A flash of lightning lit up the sky, thunder shook the ground beneath our beds.
Brianna rolled over and asked, “what time is it?”
“0200, plenty of time for the storm to roll through before 0400,” I replied.
Our 0415 alarm went off, it was still storming. The same was true for our 0500 and 0600 alarms, still storming, and violently so. Our resolve to start earlier was overruled by our desire for self preservation. We would not be hiking through a storm in the dark. If the storm wanted to get us, it would have to pierce the paper thin walls of our three person tent to do so. It did eventually reach inside to get us, pounding rain bounced off water puddles, sending little splashes in at us and our gear.
It was becoming clear that not only were we not going to start our 24 mile day early, we weren’t going to start it dry either. The best thing we could think to do was pack all of our wet gear up and retreat to the park’s pavilion for coffee and breakfast. If we couldn’t start the trail when we wanted to, we may as well start it how we wanted to. It’s like when you know you’re going to be late for work because of some stupid reason that was completely out of your control and you stop for coffee anyway.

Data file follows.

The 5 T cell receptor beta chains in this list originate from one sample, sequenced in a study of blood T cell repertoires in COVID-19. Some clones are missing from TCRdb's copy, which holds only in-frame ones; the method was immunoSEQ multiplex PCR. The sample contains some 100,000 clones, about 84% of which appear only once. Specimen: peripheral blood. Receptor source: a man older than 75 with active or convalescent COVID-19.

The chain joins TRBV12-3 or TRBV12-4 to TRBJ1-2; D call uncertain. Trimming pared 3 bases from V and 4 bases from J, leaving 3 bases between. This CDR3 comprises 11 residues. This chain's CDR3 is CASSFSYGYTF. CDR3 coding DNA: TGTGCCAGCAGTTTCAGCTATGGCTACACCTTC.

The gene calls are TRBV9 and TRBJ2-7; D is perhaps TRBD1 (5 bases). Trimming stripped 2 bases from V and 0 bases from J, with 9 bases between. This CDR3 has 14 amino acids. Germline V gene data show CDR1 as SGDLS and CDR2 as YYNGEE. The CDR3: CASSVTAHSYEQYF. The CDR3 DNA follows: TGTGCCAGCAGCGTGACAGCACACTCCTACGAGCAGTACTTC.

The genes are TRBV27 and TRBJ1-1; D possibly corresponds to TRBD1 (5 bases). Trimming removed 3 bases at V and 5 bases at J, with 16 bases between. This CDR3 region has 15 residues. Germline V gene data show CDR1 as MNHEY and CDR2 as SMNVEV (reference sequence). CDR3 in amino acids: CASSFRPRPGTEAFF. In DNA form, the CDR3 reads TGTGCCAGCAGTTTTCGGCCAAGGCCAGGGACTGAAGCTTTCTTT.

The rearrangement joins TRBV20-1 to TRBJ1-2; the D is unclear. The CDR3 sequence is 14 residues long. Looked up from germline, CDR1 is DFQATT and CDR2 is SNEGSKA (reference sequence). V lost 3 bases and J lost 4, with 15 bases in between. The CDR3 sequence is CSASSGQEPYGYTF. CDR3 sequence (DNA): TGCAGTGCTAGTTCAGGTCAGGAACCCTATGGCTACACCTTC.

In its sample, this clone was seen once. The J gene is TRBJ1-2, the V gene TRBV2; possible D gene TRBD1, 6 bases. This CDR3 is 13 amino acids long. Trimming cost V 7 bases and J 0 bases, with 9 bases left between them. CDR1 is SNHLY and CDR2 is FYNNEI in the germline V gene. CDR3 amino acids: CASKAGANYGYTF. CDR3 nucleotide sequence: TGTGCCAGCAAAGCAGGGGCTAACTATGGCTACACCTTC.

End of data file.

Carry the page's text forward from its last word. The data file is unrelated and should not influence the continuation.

It was 0900 by the time we started the trail. Our 2 mph average would get us to camp after an 830pm-ish sunset. We would also need to find a time and place to lay our gear out in the sun. An impossible task that we somehow pulled off.
All of our disadvantages for the day also brought advantages along with them. The storm had kicked us in the mouth, but it cooled the day high down from 88 to 80 and gave us a nice breeze all day. We needed to make it 24 miles because Ruby was dropping our food off the next morning, but that also meant our packs were almost as light as they could be. We rolled into our destination site and setup camp just as the final day lights dipped below the horizon. Mosquitoes were bad, but we were home for the night.
Trails were beautiful and the work our trail coordinators/angels, Ruby and Bruce, do are evident. The mowed trails were a dream to walk through and the unmowed trails, like the final 3 miles, were a slogfest.
Thank you for all that you do!